Debes, Lothar, born on 21-06-1890 one year after Adolf Hitler (did you know), in Eichstätt, Bavaria. Debes was Armee and Waffen-SS, officer who served in both World War I and World War II. In World War II, Debes commanded the 6th SS-Gebirgs-Division Nord, former commander, SS Obergruppenführer, Karl Marie Demelhuber and the 10th SS-Panzer-Division Frundsberg . Lothar Debes here with Heinrich Himmler served in World War I with the military central management of the railways for the western theatre in Brussels. Debes came to the department of K, which was concerned with the water route supply to the west front between the flandrischen coast under of the area of Verdun. Debes was unwilling to serve as a soldier in the new Weimar Republic. Instead, Debes joined the Nationalsozialistische Deutsche Arbeiterpartei, the NSDAP or Nazi party , on 01-05-1930 and the SS, seven years later. His longest posting in the SS was a five-year assignment at the officer’s school in Braunschweig. Between 01-01-1942 and 15-06-1944, Debes received seven different assignments and by early 1943 rated as kriegsbeschädigt, damaged by war. Iron Cross first class and second class, SS Totenkopfring , Wounded Badge, Eastern Front Medal and the Waffen SS long Service award and Cross in silver. On 19-12-1942, Adolf Hitler directed the organization of two new SS divisions, the 9th Hohenstaufen , under SS Obergruppenführer, Wilhelm Bittrich and 10th SS Panzer, Frundsberg, under SS Oberführer, Walter Harzer Grenadier Divisions, to form a new reserve for Panzergruppe West. Debes was assigned as Commander of the 10th SS Panzer Division from 15-12-1943 until 20-05-1944. SS-Gruppenführer, Gottlob Berger.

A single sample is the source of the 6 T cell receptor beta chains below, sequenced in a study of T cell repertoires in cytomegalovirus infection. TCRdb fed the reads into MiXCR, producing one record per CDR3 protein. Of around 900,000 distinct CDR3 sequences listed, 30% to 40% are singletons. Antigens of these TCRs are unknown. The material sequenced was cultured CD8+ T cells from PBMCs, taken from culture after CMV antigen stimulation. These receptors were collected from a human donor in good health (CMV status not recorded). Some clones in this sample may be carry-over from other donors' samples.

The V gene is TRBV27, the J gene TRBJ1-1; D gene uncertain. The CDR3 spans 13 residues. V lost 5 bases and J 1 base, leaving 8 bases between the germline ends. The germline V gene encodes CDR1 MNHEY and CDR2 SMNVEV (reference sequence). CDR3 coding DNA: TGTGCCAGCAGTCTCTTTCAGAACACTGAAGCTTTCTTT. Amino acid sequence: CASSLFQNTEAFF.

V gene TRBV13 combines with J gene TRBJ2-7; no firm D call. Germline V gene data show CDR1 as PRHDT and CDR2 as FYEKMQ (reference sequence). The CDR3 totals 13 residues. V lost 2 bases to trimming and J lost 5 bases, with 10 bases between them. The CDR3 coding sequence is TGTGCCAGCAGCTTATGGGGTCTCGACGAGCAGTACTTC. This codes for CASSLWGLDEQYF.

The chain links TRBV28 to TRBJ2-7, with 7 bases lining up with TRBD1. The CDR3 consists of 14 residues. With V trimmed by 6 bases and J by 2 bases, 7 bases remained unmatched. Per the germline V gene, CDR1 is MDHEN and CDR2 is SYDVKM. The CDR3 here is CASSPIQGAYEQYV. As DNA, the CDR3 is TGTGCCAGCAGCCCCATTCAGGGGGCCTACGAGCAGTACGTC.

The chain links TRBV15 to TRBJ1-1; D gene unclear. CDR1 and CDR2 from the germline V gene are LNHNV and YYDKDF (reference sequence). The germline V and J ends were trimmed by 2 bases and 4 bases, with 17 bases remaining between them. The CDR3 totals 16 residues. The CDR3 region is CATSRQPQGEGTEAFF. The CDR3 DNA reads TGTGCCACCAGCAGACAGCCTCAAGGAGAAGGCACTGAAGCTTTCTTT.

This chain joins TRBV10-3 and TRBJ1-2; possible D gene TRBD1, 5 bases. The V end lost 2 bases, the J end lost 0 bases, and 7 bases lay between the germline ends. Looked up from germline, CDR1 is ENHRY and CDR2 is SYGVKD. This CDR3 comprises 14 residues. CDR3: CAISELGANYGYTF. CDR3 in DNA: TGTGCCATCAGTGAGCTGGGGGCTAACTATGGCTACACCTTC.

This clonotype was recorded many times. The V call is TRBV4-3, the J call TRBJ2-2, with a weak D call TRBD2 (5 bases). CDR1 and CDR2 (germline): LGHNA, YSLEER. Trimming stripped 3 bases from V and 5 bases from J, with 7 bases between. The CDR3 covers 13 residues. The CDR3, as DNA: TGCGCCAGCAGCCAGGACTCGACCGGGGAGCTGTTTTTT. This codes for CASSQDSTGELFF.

The full 1944 establishment of a Panzer Division was 14.700 men and 100 tanks; on 17 September 9 SS Panzer had approximately 2.500 men and no tanks, whilst 10 SS Panzer had approximately 3.000 men and a few tanks. However, both were composed of seasoned veterans of Russia and Normandy, who had been specifically trained in combating airborne operations. Chief of the SS Replacement Bureau, spoke personally at various RAD camps to enlist volunteer men for these new divisions. According to Berger, involuntary methods for enlistment were not uncommon in the Hessian region. In order to stave off shortages, OKW directed the SS to lower recruitment standards and admit men that were previously considered unacceptable.
Death and burial ground of Debes, Lothar.
Lothar Debes survived the war and living in Wiesbaden he died at the age of 70, on 14-07-1960 in Wiesbaden. He is buried with his wife Irmgard, born Meinhard, who died age 80 in 1969, on the Südfriedhof of Wiesbaden, next to the graves of Manfred von Richthofen and brother Lothar, the WW I Aces, the Red Baron. More WWII Generals are buried on this cemetery, General der Infanterie, Commandeur der 76th Infanterie Division , Erich Abraham, Generalmajor der Artillerie, Kommandeur der 145th Artillerie Division,Rudolf Henrici, Generalmajor der Infanterie, Director of Replacement Army Corps XII, Max von Basse, Generalmajor der Flieger, Kommandeur III Luftwaffe Ersatz Battalion,Wolf von Biedermann, Generalmajor der Infanterie, Kommandeur der 7th Infanterie Regiment,Eberhard Bohnstedt
, Generalleutnant der Panzertruppe, Kommandeur der LIX Armee Korps, Helmuth von Chevallerie, Generalleutnant der Infanterie, Kommandeur 153th Feld Division,Karl Edelmann, Generalmajor der Infanterie, Kommandeur der 560, Besancon, Paul von Felbert, Generalleutnant Inspekteur der Artillerie, Kommandeur 106th Infanterie Division , Werner Forst, Generalmajor der Pioniere, Kommandeur der 87th Grenadier Battallion, Hans Halke, General der Infanterie, Kommandeur General VII AK,Ernst Hell, Generalmajor der Flieger, Kommandant Flughafen Bezirk 8/VI, Anton Heidenreich, Generalstabarzt der Wehrmacht, Dr. Walter Kittel, Generalmajor der Infanterie, Kommandeur Schule Infanterie /Kavallerie, Kurt Lindner, Generalleutnant der Flieger, Lufwaffe Ersatz Division,Franz Nowak, General der Polizei, Oskar Wantke and Generalleutnant der Infanterie, Kommandeur of Magdeburg, 1944,Hans Zanthier.